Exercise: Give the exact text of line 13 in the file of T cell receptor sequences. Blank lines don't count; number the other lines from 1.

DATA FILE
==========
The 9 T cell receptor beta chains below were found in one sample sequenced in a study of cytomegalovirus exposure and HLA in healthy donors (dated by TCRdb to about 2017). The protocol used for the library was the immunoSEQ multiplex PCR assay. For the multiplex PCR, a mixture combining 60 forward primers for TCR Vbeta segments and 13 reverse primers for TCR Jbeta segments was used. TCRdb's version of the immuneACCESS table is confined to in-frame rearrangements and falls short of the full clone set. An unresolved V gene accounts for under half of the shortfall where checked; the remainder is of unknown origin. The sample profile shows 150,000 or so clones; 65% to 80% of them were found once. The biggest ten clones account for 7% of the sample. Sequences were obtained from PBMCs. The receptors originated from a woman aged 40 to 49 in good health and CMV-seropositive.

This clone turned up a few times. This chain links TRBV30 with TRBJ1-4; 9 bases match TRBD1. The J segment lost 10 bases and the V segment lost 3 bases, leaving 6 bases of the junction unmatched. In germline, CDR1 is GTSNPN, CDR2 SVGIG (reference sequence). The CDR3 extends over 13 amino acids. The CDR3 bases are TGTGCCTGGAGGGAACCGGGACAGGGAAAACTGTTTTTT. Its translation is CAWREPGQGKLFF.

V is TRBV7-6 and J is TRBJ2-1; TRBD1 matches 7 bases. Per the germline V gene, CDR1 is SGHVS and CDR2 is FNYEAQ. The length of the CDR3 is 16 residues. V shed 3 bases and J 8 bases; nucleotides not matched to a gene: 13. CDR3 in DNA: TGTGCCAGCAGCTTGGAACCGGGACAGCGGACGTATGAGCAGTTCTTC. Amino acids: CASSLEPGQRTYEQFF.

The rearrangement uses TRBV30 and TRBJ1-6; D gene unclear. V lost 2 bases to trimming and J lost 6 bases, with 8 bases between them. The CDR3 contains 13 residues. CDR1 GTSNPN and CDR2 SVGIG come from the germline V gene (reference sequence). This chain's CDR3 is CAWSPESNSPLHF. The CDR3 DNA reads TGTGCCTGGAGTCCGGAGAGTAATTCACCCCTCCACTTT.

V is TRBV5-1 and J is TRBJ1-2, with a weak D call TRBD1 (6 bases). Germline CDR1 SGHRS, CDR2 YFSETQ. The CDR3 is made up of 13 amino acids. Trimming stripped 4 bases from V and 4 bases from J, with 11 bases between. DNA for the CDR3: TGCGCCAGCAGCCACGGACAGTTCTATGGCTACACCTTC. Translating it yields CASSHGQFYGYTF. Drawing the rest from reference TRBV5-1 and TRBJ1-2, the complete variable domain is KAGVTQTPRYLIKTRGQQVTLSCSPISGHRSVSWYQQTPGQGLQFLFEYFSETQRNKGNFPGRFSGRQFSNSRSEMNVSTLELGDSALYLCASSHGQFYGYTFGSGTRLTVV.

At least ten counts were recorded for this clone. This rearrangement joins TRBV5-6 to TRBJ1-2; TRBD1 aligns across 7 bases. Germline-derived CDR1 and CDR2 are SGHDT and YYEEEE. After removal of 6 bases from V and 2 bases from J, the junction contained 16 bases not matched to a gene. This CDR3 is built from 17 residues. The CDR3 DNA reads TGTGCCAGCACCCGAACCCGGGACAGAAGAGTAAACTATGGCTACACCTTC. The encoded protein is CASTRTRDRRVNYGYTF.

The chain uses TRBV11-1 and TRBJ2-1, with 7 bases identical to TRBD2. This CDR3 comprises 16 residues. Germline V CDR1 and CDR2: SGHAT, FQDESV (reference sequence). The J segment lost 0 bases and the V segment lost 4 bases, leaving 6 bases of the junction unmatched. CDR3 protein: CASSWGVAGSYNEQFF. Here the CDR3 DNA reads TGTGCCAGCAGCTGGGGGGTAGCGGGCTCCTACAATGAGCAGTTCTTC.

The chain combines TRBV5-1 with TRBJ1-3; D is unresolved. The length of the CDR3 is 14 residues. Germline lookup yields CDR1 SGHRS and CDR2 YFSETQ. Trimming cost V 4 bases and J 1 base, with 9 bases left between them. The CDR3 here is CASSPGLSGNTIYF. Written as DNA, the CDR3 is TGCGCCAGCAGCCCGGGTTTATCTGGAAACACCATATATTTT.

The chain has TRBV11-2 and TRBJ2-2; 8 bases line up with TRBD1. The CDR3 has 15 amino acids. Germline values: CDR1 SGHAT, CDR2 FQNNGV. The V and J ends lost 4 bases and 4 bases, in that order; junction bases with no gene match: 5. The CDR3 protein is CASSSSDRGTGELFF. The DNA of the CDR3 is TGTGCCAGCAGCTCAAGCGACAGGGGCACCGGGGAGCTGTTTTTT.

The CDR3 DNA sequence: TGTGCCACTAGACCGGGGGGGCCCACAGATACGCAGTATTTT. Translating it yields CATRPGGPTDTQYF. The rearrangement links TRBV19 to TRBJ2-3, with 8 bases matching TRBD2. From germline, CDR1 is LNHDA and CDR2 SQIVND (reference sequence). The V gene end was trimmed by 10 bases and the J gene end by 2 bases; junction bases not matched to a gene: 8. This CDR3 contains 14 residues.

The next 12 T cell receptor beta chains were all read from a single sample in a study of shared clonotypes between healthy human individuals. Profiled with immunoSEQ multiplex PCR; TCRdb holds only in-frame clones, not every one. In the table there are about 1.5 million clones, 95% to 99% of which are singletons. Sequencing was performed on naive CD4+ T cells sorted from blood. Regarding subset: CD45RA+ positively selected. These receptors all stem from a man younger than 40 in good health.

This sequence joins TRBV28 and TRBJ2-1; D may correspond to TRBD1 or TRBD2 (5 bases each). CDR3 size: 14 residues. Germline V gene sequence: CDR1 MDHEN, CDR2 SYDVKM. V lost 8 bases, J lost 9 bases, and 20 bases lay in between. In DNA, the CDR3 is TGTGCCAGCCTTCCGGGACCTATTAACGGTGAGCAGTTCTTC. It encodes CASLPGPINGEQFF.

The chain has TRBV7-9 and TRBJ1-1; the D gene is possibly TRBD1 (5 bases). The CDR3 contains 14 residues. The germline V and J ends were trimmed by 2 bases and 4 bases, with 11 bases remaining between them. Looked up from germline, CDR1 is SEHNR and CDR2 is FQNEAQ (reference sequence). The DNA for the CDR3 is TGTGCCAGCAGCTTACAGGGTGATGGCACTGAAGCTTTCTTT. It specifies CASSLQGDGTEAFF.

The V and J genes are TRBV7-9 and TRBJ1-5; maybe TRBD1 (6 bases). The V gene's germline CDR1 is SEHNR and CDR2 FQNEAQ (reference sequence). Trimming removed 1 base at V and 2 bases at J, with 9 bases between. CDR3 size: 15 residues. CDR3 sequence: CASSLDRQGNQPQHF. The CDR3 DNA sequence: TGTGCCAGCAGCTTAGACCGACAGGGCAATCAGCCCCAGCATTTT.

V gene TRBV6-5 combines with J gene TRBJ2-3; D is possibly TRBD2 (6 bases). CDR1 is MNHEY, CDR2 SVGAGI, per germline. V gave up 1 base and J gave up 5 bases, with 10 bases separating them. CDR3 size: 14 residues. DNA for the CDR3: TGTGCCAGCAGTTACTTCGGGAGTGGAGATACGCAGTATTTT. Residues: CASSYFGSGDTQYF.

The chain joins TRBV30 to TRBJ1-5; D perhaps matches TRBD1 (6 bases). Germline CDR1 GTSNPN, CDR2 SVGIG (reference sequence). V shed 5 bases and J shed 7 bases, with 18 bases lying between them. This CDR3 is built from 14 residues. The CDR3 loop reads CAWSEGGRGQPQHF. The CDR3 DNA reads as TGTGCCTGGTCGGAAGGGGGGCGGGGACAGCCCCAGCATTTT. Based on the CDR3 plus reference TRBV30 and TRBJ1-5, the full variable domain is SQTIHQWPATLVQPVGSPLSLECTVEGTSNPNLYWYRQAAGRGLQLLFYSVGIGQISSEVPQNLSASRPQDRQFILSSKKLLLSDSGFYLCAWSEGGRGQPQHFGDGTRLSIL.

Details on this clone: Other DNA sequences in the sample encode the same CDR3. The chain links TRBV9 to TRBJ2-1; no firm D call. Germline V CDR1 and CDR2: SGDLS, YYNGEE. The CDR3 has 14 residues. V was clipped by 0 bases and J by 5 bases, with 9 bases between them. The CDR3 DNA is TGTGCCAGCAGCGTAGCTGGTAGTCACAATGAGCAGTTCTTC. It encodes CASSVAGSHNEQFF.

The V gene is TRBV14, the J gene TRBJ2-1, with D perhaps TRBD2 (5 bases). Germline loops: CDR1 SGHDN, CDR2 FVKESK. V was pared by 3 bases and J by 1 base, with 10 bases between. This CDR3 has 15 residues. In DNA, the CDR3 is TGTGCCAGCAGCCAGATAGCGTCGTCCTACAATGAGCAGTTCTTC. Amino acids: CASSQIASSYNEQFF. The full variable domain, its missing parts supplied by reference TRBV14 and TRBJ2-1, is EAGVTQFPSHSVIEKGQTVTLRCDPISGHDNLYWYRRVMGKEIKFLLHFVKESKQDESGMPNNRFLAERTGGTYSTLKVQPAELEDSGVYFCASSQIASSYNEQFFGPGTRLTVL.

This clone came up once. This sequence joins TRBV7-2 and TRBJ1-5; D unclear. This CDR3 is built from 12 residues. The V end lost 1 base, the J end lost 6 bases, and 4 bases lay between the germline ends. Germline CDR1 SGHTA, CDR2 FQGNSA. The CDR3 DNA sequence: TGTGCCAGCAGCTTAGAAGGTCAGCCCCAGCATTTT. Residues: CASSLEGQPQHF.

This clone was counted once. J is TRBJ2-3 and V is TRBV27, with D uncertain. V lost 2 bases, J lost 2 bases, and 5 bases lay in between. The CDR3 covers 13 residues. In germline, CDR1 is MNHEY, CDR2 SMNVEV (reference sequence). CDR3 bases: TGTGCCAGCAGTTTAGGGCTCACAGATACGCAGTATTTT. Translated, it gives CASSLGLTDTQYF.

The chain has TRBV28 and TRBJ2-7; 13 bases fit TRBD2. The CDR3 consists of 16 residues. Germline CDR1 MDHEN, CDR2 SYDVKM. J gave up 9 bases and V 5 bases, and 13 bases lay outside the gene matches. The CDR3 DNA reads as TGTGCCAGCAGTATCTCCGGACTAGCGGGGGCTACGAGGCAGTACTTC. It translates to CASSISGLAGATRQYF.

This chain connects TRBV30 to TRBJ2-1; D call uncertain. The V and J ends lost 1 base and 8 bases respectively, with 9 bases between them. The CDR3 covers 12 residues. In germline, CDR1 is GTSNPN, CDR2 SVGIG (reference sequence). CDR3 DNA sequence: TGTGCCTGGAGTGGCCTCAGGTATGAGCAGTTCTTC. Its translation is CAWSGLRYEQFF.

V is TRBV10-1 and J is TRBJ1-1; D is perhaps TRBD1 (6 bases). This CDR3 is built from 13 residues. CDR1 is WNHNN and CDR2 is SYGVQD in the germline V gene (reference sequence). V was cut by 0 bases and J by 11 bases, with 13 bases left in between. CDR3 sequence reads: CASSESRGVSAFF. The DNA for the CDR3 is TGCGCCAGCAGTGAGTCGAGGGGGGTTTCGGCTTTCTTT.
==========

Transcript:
The chain has TRBV7-9 and TRBJ1-1; the D gene is possibly TRBD1 (5 bases). The CDR3 contains 14 residues. The germline V and J ends were trimmed by 2 bases and 4 bases, with 11 bases remaining between them. Looked up from germline, CDR1 is SEHNR and CDR2 is FQNEAQ (reference sequence). The DNA for the CDR3 is TGTGCCAGCAGCTTACAGGGTGATGGCACTGAAGCTTTCTTT. It specifies CASSLQGDGTEAFF.